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The Hows and Whys of Baby Vaccines

Babies are born with some antibodies (infection-fighting substances) in their bloodstream that were passed on to them in the womb from their mother. But as those inherited antibodies decrease in the first year of life, a baby must develop new antibodies and other infection-fighting substances. When he gets a cold or the flu, for instance, baby develops antibodies against the illness that protect him from getting the same virus as easily again.

However, there are some serious diseases you wouldn't want your child to catch just so he can become resistant to them. That's where vaccines come in.

Vaccines teach a baby's immune system how to recognize and fight off specific infections. Most vaccines are made from an inactive form of a virus, though a few (i.e., the measles vaccine) are made from a weakened form of a live virus. These vaccines don't cause disease but can stimulate a baby's body to recognize it.

Quite simply, if children stop getting their shots, these diseases can return.

More than 30 years ago, 10 percent of all children with Haemophilus influenzae type b (Hib) suffered brain damage, went deaf, or died. In 1985, the Hib vaccine was introduced, and Hib cases in the U.S. have dropped from an annual 20,000 to just a handful a year.

But even though nationwide vaccination efforts have largely eliminated diseases like Hib, polio, rubella, and diphtheria in the United States, these illnesses remain a threat because they still exist elsewhere, says Paul Offit, MD, director of the Vaccine Education Center at the Children's Hospital of Philadelphia. Children still die of communicable diseases in areas of the world where vaccination is not practiced or available. The only disease considered completely eliminated from the world is smallpox, so babies are no longer vaccinated for that.

So how does polio in far-off lands endanger American babies? International travel. "These diseases are just a plane ride away," says Martin Myers, MD, director of the National Network for Immunization Information (NNII). Even if you don't travel to areas where polio is prevalent, such as India, Africa, Southeast Asia, and the Middle East, your children can easily bump into foreign tourists or other American travelers who unwittingly bring diseases into the United States because they don't realize they're infected. For example, measles can be brought into the U.S. when an unvaccinated traveler visits an area that contains the disease and returns home. If he is still in the incubation period, then there is no sign of infection and the virus is contagious to others.

In the United States, we routinely vaccinate against 14 diseases. Infants are generally immunized at 2, 4, and 6 months; 9, 12, 15, and 18 months; and at 2 years of age. In some areas with a high rate of hepatitis A, two doses of a vaccine are recommended at age 2 or 3. Children get booster shots for the measles, mumps, rubella (MMR); diphtheria, tetanus, pertussis (DTP); and poliovirus vaccines before starting school.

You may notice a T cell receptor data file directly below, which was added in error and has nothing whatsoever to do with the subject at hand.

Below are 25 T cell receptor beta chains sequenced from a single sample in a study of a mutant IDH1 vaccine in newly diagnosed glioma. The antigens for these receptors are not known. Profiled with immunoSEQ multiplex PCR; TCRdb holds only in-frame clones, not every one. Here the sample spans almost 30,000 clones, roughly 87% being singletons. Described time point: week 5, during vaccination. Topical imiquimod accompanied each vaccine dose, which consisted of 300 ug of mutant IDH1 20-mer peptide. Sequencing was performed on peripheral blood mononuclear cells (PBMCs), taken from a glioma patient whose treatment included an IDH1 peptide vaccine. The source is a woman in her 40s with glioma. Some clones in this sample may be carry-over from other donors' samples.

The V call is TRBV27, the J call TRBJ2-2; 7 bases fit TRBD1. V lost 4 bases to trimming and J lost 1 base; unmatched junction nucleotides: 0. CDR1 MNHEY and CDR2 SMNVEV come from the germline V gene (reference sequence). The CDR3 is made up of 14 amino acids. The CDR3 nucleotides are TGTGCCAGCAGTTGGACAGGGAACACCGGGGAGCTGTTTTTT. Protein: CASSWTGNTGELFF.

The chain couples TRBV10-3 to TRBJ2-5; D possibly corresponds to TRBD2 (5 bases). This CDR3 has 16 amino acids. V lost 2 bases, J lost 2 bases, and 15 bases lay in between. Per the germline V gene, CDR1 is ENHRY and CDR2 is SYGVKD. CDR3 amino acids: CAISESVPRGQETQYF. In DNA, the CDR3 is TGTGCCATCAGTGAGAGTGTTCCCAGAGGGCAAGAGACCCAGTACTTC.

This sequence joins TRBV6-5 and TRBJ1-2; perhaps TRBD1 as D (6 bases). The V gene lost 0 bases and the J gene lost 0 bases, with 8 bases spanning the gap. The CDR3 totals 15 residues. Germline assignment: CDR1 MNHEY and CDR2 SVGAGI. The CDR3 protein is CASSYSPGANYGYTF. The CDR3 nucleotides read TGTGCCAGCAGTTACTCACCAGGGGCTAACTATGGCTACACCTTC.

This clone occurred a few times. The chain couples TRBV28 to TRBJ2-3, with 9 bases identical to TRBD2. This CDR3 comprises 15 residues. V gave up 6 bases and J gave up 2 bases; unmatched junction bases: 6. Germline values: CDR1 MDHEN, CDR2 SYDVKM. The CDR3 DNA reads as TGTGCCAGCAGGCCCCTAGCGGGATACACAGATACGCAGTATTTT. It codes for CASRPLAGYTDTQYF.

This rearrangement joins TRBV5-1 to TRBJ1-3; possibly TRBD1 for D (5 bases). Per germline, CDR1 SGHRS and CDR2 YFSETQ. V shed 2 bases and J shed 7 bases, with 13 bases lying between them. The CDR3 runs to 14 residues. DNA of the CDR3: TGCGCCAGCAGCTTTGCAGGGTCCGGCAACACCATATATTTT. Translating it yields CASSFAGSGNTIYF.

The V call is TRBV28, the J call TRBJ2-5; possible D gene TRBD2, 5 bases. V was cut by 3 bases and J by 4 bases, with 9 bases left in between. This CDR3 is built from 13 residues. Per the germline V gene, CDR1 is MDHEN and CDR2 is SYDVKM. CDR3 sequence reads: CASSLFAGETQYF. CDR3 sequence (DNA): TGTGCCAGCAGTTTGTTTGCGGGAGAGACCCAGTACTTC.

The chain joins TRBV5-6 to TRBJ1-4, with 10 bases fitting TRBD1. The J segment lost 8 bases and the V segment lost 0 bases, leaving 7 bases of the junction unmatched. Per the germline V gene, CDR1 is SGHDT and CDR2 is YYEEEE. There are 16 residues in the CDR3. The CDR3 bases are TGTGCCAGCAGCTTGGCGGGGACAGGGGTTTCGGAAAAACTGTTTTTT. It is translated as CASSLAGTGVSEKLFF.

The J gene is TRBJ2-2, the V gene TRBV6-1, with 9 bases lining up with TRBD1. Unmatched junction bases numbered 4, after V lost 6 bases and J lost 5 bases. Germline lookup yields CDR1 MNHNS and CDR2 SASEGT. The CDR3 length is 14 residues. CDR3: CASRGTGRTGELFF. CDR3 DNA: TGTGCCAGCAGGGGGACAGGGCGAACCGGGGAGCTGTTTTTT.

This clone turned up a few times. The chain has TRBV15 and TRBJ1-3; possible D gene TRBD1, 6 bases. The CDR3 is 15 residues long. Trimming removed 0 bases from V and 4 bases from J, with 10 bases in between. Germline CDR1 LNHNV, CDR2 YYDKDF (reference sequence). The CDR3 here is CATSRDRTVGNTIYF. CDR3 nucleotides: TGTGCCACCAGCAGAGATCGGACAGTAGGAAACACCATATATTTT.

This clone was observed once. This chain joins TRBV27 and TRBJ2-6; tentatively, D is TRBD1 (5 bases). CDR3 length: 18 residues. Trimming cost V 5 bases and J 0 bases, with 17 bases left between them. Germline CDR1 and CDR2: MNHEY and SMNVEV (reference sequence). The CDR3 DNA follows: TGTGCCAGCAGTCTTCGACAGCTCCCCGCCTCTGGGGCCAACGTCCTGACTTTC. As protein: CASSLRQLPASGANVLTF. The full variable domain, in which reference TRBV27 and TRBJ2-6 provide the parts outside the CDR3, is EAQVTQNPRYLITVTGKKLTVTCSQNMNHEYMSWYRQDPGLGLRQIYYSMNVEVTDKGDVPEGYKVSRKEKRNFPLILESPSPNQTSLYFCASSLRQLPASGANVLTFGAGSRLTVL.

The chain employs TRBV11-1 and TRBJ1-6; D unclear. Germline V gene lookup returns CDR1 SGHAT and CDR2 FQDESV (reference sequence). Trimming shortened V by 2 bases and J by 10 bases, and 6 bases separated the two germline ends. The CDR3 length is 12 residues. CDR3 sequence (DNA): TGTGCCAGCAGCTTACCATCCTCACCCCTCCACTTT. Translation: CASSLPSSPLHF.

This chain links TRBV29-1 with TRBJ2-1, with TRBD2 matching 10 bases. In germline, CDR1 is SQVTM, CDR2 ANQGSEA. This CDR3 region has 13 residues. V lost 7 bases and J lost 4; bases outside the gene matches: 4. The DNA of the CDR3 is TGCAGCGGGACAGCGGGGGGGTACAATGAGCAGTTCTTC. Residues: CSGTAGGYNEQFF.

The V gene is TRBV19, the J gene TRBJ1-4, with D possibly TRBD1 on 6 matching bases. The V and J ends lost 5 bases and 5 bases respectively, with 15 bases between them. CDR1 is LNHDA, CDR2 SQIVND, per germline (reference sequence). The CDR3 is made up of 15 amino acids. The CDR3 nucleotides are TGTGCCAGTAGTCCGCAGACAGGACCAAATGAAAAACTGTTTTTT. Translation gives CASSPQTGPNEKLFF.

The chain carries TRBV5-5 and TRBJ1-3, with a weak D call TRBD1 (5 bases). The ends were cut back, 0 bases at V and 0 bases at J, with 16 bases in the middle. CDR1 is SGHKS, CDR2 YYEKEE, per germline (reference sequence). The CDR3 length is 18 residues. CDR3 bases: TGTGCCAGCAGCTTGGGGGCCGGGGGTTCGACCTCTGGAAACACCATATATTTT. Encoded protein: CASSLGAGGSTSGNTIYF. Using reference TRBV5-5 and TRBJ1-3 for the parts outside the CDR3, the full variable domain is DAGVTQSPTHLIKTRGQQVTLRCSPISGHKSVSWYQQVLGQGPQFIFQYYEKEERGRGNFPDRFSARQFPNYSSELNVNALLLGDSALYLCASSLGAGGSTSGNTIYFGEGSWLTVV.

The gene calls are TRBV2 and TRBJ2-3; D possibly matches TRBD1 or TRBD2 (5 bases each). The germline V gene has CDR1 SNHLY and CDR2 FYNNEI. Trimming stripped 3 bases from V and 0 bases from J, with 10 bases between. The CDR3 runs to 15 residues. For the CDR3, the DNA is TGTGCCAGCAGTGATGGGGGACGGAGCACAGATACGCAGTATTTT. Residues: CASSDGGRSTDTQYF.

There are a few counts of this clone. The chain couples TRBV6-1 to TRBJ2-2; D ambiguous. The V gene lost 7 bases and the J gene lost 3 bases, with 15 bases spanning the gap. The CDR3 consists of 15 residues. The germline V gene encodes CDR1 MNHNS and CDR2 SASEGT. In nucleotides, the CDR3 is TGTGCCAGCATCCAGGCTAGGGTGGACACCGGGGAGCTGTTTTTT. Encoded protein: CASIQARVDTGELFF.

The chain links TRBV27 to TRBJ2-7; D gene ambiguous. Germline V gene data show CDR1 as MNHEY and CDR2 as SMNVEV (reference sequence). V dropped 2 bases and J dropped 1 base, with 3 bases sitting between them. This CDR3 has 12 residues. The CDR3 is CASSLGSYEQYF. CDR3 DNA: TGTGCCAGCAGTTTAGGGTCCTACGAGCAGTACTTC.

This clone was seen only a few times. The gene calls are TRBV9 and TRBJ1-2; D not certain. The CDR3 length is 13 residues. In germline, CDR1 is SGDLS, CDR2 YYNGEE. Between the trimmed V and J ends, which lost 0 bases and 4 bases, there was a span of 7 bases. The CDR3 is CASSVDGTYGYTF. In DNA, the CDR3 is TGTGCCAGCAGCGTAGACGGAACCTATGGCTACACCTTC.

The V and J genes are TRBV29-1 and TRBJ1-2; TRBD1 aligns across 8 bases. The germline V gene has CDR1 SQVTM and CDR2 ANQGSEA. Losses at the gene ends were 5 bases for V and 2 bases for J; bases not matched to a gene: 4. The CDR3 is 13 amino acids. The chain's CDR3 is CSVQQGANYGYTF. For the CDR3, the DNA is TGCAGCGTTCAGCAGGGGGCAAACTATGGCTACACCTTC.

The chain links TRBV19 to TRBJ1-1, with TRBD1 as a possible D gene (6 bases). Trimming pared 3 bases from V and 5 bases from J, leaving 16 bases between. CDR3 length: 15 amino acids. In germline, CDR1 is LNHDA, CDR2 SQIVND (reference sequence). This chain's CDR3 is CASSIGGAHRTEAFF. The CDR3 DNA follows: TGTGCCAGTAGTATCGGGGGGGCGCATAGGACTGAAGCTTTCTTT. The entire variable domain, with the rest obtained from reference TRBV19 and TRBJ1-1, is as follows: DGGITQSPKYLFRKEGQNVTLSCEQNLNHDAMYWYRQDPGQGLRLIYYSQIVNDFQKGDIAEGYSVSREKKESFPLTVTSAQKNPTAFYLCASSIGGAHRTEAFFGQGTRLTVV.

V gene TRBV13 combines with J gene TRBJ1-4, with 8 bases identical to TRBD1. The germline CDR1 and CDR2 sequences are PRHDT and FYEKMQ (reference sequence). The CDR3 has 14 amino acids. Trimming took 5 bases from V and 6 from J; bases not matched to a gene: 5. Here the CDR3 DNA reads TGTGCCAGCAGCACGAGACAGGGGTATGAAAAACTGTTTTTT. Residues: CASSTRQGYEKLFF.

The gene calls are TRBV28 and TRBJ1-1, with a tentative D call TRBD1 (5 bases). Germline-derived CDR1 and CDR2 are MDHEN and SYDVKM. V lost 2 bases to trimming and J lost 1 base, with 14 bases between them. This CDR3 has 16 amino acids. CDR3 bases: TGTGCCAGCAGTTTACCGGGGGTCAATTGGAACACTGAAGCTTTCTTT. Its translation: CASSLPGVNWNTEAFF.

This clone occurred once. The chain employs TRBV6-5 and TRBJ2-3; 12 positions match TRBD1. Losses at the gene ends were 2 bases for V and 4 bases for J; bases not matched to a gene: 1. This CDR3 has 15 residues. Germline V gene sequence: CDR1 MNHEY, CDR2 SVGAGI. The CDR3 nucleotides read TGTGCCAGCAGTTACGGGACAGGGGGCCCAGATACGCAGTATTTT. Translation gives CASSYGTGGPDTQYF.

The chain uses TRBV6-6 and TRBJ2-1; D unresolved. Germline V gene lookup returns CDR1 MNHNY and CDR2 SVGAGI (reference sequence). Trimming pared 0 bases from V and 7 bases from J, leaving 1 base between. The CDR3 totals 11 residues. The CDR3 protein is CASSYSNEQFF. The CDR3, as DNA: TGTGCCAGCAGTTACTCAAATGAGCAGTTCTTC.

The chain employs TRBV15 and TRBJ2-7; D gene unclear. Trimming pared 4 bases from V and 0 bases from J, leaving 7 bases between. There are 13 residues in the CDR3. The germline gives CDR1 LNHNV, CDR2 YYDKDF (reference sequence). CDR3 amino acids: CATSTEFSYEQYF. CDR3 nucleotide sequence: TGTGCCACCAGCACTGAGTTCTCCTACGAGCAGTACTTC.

Babies receive so many immunizations because they have a higher risk of getting sick and dying. "Their immune response isn't going to be as good as if they got them later, and that's why they need multiple doses," explains Stephen Turner, MD, chief of general pediatrics at Long Island College Hospital, in Brooklyn, New York. "But at least they have some immunity to protect them from serious illness."

Kids can get vaccinated if they have the sniffles, even a low-grade fever. But reschedule if your child is really under the weather. Vaccines won't make her worse, but they also won't be as effective because her immune system is too busy fighting her current infection to produce the desired vaccine antibodies. If your child has a compromised immune system due to cancer, HIV, or immune-suppressing medication, she should skip live-virus vaccines like the MMR or chickenpox because they could make her ill. Kids with food allergies may also need to avoid certain vaccines that contain eggs (influenza), gelatin (MMR), or yeast (hepatitis B).

Not at all. When infants are born, they are moving from a sterile environment (the womb) to the outside world, which is teeming with microbes. Within hours of birth, babies house bacteria in their intestines, which they've picked up from breathing, sucking, and swallowing; in turn, their body manufactures antibodies to keep the bacteria from causing infection. Newborns and infants have the capacity to form millions of different protective antibodies, but vaccines don't use up that potential.